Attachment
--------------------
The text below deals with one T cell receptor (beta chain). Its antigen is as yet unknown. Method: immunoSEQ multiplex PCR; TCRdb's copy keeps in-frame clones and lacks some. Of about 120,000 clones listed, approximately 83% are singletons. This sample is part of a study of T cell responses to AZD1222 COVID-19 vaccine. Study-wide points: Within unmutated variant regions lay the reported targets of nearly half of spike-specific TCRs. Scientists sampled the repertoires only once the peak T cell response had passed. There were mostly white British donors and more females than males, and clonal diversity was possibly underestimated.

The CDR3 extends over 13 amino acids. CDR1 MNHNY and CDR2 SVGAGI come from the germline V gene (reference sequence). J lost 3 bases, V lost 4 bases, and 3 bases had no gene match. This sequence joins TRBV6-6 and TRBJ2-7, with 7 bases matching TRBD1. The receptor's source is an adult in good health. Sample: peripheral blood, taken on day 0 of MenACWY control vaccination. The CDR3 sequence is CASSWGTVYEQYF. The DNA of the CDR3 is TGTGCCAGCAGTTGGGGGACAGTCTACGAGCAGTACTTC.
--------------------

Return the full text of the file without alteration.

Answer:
The text below deals with one T cell receptor (beta chain). Its antigen is as yet unknown. Method: immunoSEQ multiplex PCR; TCRdb's copy keeps in-frame clones and lacks some. Of about 120,000 clones listed, approximately 83% are singletons. This sample is part of a study of T cell responses to AZD1222 COVID-19 vaccine. Study-wide points: Within unmutated variant regions lay the reported targets of nearly half of spike-specific TCRs. Scientists sampled the repertoires only once the peak T cell response had passed. There were mostly white British donors and more females than males, and clonal diversity was possibly underestimated.

The CDR3 extends over 13 amino acids. CDR1 MNHNY and CDR2 SVGAGI come from the germline V gene (reference sequence). J lost 3 bases, V lost 4 bases, and 3 bases had no gene match. This sequence joins TRBV6-6 and TRBJ2-7, with 7 bases matching TRBD1. The receptor's source is an adult in good health. Sample: peripheral blood, taken on day 0 of MenACWY control vaccination. The CDR3 sequence is CASSWGTVYEQYF. The DNA of the CDR3 is TGTGCCAGCAGTTGGGGGACAGTCTACGAGCAGTACTTC.